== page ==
October 5th is the birthday of Latin music legend Ismael Rivera “El Sonero Mayor”, just a couple of days after the passing anniversary of his legendary partner, Rafael Cortijo.
In my opinion, he became such an influential singer in Latin music because he, and his early musical partner, Rafael Cortijo, did things differently than the rest of the crowd.
Note: this blog was originally published here on Latino Music Café on October 9th, 2010, and I’m republishing it this month in commemoration of the 30th anniversary of Ismael Rivera’s passing.
Back when I was what is now called a “pre-teen”, “Dime Por Que”, included in the 1972 Salsa album “Esto Fue Lo Que Trajo el Barco” was one of the songs that defined in my brain the richness of Salsa music and made me a fan. It impacted me so much that I can still remember that the 1st time I heard “Dime Por Que” was in my mom’s car returning from swim class. Unfortunately my mother wasn’t a Salsa fan, but in those days there weren’t radio stations dedicated to Salsa. Most radio stations played a bit of everything. “Dime Por Que” became very popular, and was played in the radio frequently.
La Clave and Ismael Rivera Singing Style
The thing about “Dime Por Que” that reflects the big contribution Ismael Rivera made to Latino music was that he was a master of singing around the clave. He would come up with phrasing to fill-in and make the timing for his “soneos” come in at the right time. Phrasing like “bitukilatinbin”, yembere cu yeyeo” “maribelemba” and many others were used by Ismael Rivera to sing all around the clave, but without ever missing its timing.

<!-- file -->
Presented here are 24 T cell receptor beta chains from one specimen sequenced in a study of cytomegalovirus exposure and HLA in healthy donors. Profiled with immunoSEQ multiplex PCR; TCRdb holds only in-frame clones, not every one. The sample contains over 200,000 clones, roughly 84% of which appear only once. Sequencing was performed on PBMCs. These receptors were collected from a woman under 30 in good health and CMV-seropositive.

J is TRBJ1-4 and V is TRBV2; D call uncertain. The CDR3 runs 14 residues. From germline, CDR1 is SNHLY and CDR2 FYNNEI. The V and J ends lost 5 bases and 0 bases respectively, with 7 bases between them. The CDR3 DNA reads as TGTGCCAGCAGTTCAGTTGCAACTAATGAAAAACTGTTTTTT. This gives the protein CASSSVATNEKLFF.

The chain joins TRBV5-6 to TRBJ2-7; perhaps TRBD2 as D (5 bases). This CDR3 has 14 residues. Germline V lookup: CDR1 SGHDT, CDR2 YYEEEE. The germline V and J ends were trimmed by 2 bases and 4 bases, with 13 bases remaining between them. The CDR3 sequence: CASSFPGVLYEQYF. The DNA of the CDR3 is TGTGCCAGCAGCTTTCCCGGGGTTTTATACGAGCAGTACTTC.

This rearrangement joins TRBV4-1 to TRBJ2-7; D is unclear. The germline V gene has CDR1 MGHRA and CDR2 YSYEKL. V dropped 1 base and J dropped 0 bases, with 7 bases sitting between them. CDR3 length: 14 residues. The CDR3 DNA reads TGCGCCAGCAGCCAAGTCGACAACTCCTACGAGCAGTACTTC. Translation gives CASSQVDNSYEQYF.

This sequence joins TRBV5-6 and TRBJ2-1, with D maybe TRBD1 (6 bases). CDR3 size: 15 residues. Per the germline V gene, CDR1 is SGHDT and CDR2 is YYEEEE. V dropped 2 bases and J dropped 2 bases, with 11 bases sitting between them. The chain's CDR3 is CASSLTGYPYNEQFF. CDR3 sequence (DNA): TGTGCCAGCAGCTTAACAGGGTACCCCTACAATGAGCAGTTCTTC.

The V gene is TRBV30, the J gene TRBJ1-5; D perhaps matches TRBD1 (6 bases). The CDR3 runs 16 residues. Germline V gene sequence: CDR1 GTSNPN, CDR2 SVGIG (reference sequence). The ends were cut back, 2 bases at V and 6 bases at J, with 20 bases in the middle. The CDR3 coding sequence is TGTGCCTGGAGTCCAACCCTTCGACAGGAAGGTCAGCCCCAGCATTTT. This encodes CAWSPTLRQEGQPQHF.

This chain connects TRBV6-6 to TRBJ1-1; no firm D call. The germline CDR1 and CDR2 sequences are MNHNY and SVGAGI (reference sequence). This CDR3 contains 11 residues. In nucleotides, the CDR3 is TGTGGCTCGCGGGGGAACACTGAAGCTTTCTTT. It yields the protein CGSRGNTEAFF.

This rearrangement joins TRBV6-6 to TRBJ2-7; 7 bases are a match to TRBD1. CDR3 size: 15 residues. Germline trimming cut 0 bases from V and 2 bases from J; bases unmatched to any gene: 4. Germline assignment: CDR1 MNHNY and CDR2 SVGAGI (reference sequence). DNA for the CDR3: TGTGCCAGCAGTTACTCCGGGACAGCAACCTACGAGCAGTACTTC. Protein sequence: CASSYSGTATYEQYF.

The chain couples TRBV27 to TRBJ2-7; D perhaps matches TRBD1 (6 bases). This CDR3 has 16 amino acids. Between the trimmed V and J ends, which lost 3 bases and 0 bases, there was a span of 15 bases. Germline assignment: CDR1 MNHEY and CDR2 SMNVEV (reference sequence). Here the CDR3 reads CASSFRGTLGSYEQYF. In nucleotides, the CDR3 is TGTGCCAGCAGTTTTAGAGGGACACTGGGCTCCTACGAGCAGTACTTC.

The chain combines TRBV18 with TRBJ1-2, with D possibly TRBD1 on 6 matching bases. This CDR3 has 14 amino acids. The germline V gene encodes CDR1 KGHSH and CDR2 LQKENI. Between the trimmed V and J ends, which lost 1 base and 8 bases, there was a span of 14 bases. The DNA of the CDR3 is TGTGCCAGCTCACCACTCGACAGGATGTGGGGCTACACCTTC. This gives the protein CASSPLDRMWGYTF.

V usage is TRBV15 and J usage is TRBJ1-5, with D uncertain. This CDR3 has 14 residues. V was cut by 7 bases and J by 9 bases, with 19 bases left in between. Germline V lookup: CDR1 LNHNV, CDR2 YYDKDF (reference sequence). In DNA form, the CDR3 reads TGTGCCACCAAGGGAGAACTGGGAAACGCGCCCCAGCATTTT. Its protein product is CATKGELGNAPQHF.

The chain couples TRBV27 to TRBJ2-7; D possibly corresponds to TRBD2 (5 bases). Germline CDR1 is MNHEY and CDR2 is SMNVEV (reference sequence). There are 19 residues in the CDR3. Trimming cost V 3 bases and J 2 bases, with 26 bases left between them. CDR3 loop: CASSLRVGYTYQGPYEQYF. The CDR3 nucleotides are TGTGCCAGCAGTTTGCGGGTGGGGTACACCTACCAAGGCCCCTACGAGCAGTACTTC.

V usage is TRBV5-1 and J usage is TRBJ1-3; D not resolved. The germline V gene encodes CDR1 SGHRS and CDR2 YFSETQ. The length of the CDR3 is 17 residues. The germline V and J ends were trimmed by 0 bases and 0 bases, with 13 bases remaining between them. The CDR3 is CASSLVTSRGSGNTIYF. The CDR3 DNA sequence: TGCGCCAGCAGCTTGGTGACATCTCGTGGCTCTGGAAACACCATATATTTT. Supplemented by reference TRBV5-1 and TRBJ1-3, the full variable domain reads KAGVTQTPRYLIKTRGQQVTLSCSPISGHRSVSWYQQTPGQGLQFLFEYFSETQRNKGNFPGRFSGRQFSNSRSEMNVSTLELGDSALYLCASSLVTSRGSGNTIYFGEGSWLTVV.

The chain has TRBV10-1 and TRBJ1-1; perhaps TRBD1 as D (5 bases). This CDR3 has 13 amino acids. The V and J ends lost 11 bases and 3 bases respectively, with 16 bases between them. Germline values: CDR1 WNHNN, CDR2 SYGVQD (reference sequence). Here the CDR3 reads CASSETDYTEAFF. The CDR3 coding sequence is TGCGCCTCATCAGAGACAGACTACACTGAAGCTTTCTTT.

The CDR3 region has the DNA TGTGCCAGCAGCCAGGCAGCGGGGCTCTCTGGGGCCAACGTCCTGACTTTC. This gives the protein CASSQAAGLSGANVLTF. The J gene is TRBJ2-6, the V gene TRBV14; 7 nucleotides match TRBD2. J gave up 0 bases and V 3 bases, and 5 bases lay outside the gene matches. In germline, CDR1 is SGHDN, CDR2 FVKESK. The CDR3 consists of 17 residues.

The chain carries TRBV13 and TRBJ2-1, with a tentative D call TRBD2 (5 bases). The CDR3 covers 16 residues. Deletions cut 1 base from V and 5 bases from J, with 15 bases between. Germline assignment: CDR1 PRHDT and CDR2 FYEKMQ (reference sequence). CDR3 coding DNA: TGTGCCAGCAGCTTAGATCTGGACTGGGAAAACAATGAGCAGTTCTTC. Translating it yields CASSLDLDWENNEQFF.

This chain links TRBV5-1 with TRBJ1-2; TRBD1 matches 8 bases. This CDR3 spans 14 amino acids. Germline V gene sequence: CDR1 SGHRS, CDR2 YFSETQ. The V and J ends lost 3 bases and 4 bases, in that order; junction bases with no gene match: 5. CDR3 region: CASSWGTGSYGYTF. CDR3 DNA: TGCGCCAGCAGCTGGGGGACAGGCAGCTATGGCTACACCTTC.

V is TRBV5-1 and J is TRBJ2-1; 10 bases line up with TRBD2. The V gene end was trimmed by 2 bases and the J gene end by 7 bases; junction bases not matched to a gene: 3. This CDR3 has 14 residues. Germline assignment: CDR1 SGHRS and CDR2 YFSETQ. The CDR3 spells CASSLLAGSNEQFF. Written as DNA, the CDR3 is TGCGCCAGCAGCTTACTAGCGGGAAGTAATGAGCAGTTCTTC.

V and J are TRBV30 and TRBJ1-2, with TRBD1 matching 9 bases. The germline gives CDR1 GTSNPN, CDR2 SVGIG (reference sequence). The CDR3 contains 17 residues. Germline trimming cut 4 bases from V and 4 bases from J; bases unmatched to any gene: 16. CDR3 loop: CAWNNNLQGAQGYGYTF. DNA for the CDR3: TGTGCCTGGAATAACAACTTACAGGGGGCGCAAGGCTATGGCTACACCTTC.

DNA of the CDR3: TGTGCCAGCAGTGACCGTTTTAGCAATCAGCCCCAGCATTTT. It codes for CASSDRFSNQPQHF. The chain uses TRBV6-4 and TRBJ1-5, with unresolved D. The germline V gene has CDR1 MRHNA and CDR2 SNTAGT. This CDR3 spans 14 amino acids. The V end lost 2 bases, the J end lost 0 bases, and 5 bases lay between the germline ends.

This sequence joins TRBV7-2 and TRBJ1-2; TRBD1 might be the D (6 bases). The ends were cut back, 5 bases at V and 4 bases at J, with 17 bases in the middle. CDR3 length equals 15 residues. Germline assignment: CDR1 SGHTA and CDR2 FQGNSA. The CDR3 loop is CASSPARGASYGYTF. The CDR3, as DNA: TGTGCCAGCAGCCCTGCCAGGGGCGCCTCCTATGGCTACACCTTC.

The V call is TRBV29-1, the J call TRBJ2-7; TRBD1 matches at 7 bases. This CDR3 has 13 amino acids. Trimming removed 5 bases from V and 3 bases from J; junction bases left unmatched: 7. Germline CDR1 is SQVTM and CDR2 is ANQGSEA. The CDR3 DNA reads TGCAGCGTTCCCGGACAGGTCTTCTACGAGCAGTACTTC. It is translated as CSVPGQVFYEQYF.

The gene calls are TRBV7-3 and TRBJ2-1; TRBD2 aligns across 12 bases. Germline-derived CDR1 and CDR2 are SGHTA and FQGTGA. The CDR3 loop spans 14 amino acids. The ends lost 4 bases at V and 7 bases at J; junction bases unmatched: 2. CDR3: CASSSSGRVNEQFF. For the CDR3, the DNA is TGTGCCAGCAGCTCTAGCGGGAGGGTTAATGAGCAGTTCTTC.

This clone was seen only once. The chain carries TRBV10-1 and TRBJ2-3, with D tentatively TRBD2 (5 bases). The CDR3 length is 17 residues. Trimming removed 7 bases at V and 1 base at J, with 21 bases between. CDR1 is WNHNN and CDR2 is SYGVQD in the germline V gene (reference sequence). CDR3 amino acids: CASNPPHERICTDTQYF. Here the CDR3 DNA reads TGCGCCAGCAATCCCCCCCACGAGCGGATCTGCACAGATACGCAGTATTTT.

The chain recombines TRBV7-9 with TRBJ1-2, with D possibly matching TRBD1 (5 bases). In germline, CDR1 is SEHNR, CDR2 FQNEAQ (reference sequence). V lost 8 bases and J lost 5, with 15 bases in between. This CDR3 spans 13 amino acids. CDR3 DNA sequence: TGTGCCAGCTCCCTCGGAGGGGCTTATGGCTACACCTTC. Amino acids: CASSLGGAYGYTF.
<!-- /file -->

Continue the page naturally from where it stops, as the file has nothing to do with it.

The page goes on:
Ismael Rivera always kept the clave in front of him. If you go to YouTube and watch some of his videos of the time when he was part of Cortijo y su Combo, you can see that he tended to keep marking the clave with his fingers in a very purpose manner. Maelo would sing all around the clave without missing a beat, which was something that was not done at that time.
Many attribute Ismael Rivera with being the father of singing around the clave, which was a practice that later was widely imitated and became popular with the “soneros” that came after him. In one of his songs, which I can’t recall the name at this moment, Ismael sings “…a mi me dicen El Sonero Mayor, porque vacilo con la clave y con el tambó”.
But there is some controversy about this, as others attribute the style of singing around the clave to Cuban great Benny Moré (you can read my blog “Beny Moré: Cuba’s King of Rhythm and Improvisation” HERE). Both, Ismael and Benny were “soneros” ahead of their time.
Another great singer of the time that evolved her style to sing around the clave was the great Celia Cruz. Celia would do this by singing thing s like “a-la-la eh oh-lo” or similar simple phrasing to fill-in around the clave. Benny More would come up with things like “bele bele ben”. But singing around the clave is not just coming up with fill-in phrasing, but in the timing of the soneos themselves.
Here’s a YouTube audio clip of Ismael Rivera singing “La Cumbita”, where his ability to sing around the clave is highlighted.
Ismael’s aggressive style of singing, along with his down-to-earth voice and “soneos”, made his songs very entertaining, rather than bore us by sticking to the clave. In “Dime Por Que”, Ismael plays with phrases like “bituki lakin binbin” to do fill-ins around the clave.
For Ismael Rivera, singing around the clave came so naturally that it was hard to notice what he was doing. As a “pre-teen” I had no knowledge of the clave or what Ismael was doing. I just knew it sounded very good, and to this day, I cherish listening to “Dime Por Que” and other Ismael Rivera songs.